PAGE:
Oldham’s Suranne Jones on creating Scott and Bailey
PUBLISHED: 12:51 07 October 2014 | UPDATED: 16:57 24 October 2015
© Ben Blackall 2014
Oldham-born Suranne Jones talks to Paul Taylor about her idea for Lancashire’s answer to Cagney and Lacey. It proved so popular, it’s back for a fourth series.
In the busy world of TV cop drama, Suranne Jones has created something never seen before - a female detective who is just like one of the lads.
We have seen plenty of women - from Miss Marple to Helen Mirren’s Jane Tennison in Prime Suspect - who could out-sleuth the men. But none, until Scott & Bailey’s DC Rachel Bailey, could also outdo the men for boozing, ill-advised relationships, dishevelment and domestic chaos.
While Manchester-born Lesley Sharp is a wise owl as DC Janet Scott, DC Bailey is more a bull in a china shop. Does Suranne have an affection for this troubled but brilliant character?
‘Yes, I do,’ she says. ‘She’s multi-faceted. She’s very good at her job, but she has lots of issues, hormones flying everywhere. She’s emotionally stunted but yet very bright. She’s trapped by her history of her family and wanting to better herself.’
Much of what makes Bailey such a compelling character was envisaged right from the start by Suranne and her friend and fellow actor Sally Lindsay, who dreamed up the concept of the drama together.
‘We talked it through then put it on paper, wrote characters and their personality,’ says Suranne, who is 36. ‘Then we wrote a treatment about what we thought the programme should be about, and we felt it should be about their home life and work and how one affects the other, so that it’s a three-dimensional piece.’
This was then brought to life by writer Sally Wainwright, whose other recent successes have included Happy Valley and Last Tango in Halifax. A new series of eight episodes of Scott & Bailey began in September, and the drama is now so beloved that ITV’s director of drama Steve November said recently: ‘ITV Drama without Scott & Bailey would be unthinkable’.
Aside from Suranne, Lesley and Amelia Bulmore as their boss DCI Gill Murray, Scott & Bailey’s other undoubted star is the moody locations - not just Manchester landmarks, but anonymous streets, with a liberal helping of old mills and factories, in towns such as Oldham, Bury, Rochdale and Ashton-under-Lyne.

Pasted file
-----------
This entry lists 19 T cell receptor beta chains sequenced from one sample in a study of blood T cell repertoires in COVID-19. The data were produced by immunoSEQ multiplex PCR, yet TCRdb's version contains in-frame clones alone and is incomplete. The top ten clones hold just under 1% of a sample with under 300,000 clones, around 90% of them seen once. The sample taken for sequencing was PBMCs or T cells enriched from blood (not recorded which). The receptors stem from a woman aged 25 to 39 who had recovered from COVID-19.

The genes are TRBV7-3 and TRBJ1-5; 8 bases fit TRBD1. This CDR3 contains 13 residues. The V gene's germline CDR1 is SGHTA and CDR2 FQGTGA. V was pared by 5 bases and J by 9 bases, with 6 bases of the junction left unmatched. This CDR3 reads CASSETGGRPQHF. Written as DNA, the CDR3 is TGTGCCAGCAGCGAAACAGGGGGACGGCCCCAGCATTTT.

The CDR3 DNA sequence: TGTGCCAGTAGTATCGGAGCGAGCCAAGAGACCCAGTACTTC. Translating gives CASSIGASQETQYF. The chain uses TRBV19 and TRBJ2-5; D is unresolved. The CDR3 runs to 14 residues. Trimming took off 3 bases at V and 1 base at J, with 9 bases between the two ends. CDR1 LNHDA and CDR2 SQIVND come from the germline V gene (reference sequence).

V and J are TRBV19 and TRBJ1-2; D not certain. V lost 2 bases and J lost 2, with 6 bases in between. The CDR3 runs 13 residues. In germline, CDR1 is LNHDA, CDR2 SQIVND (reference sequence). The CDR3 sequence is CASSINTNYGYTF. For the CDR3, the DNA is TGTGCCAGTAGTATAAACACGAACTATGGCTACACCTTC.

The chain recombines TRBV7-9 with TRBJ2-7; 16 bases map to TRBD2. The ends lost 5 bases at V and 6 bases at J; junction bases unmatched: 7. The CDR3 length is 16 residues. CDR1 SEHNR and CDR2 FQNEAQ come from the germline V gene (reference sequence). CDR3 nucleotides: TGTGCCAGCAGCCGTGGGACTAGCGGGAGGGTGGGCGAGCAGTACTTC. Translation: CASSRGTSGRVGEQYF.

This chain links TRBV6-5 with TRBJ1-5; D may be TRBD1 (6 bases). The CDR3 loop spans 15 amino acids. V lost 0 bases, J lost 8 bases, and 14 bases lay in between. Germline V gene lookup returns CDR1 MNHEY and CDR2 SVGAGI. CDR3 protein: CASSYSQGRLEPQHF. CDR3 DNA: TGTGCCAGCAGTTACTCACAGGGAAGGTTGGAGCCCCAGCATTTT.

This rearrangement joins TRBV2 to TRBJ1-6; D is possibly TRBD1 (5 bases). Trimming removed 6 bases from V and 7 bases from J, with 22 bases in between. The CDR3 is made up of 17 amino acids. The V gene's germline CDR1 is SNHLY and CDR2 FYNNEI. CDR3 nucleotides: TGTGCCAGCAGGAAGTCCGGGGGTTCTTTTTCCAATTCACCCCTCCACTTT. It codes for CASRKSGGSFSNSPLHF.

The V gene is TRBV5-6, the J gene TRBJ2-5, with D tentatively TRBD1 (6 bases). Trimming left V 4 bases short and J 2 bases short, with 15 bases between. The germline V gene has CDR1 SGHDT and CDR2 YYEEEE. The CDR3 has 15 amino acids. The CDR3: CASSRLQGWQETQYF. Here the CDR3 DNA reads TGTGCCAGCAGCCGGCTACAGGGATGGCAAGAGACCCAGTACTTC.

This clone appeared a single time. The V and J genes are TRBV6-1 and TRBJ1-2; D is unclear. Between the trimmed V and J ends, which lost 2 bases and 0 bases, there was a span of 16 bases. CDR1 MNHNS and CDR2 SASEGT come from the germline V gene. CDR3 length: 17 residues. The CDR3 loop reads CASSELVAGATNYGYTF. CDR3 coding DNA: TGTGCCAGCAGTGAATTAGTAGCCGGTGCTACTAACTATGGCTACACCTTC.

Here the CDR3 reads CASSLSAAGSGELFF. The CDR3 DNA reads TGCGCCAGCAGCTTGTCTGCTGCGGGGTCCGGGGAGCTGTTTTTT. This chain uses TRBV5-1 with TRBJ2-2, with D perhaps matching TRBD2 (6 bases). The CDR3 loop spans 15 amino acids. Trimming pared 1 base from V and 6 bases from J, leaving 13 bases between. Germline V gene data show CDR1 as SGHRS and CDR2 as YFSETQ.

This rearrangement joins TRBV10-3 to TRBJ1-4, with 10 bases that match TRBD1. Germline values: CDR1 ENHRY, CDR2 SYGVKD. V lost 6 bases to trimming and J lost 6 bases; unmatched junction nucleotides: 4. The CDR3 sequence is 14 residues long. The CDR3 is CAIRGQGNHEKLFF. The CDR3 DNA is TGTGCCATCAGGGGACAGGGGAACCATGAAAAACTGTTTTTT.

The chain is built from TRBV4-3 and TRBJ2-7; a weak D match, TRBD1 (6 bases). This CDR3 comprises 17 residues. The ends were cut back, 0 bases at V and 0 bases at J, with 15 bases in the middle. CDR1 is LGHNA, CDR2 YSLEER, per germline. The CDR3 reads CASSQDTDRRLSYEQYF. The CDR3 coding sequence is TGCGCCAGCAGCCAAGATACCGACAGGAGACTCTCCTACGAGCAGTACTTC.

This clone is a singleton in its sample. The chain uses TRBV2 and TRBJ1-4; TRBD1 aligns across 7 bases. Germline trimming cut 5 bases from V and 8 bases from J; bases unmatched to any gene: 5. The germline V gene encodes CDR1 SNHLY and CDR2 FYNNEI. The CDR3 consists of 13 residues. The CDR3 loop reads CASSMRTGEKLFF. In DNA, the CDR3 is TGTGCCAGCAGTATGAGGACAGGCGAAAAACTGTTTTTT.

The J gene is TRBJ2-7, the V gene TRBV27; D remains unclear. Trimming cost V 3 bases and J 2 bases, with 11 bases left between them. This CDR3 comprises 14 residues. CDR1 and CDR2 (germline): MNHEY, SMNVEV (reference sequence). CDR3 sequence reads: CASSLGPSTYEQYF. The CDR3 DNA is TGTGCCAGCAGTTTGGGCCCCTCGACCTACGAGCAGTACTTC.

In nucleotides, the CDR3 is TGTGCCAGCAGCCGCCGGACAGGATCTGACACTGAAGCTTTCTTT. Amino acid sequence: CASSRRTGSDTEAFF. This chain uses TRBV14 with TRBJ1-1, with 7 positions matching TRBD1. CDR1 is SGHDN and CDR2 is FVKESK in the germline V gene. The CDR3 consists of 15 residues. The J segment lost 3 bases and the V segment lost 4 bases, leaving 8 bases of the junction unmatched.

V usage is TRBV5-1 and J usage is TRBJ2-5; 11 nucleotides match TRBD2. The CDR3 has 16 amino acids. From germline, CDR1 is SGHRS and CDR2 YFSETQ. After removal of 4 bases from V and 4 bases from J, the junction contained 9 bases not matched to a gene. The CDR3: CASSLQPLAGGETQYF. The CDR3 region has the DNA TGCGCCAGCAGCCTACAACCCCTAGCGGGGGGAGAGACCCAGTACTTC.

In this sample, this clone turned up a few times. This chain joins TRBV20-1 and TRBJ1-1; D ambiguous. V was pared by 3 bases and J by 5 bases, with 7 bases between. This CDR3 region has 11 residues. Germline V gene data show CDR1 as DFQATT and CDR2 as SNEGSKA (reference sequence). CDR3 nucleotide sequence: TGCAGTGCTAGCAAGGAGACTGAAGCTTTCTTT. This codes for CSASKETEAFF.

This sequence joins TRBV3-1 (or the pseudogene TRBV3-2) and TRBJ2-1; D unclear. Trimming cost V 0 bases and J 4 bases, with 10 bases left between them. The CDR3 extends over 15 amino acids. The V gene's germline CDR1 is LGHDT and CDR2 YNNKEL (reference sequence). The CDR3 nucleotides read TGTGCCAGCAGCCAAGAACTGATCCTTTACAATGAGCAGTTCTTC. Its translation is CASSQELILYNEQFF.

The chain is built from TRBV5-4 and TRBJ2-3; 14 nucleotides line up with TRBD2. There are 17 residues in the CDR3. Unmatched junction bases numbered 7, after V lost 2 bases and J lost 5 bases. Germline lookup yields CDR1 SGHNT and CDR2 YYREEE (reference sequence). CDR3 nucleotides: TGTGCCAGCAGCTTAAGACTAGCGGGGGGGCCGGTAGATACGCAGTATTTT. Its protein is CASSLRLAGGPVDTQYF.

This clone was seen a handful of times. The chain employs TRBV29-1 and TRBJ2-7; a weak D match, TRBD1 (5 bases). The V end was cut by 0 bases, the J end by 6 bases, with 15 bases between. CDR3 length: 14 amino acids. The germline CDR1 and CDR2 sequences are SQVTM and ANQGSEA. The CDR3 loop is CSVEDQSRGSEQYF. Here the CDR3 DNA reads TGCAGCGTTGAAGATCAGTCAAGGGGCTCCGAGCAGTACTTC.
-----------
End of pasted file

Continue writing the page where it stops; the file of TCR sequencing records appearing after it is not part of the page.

‘Sally Wainwright does not just write on the page. The setting, the landscape, the buildings are a part of her writing,’ says Suranne. ‘Last Tango in Halifax, Unforgiven, Scott & Bailey - they all have a certain look and a certain feel.’
For Suranne, filming on location in Oldham was a simple matter of coming home. She was brought up on Foxdenton Lane in Chadderton - daughter of Chris, an engineer, and Jenny, a secretary - and one of her earliest memories is of cows from the nearby farm looking through the window as the family sat down to eat. She went to Cardinal Langley RC High School in Middleton. Childhood in Oldham was, she says, ‘very positive’.
‘I went to Oldham Theatre Workshop from being ten, and that was a blessing because it developed skills through singing lessons and going to auditions,’ she says. ‘I’d tried lots of things before that - tap-dancing, music, and none of it stuck. I thank Oldham Theatre Workshop for giving me the opportunity to develop in what is now my career.’
By the age of 16, Suranne was touring in the play Rita Sue and Bob Too, and by 21 she was a Coronation Street regular.
Today, she divides her time between homes in London and Manchester, with Scott & Bailey bringing her back home for five months of every year. ‘My family’s there. I love my area. It’s very friendly. People know me because of Corrie.
‘And because of Scott & Bailey, they feel I am a representative of Manchester. That’s a nice feeling, and it’s always lovely to go back.’
Though the love life of DC Rachel Bailey is up for discussion, Suranne’s own is not. (She has reportedly just got engaged to magazine editor Laurence Akers). Nor does she loom large in the gossip columns. Is it a conscious effort on her part to avoid the paparazzi haunts?
‘I just live a normal life,’ says Suranne. ‘I probably go to the same bars and coffee houses you do. There are not as many paparazzi opportunities in the Co-op in south Manchester.’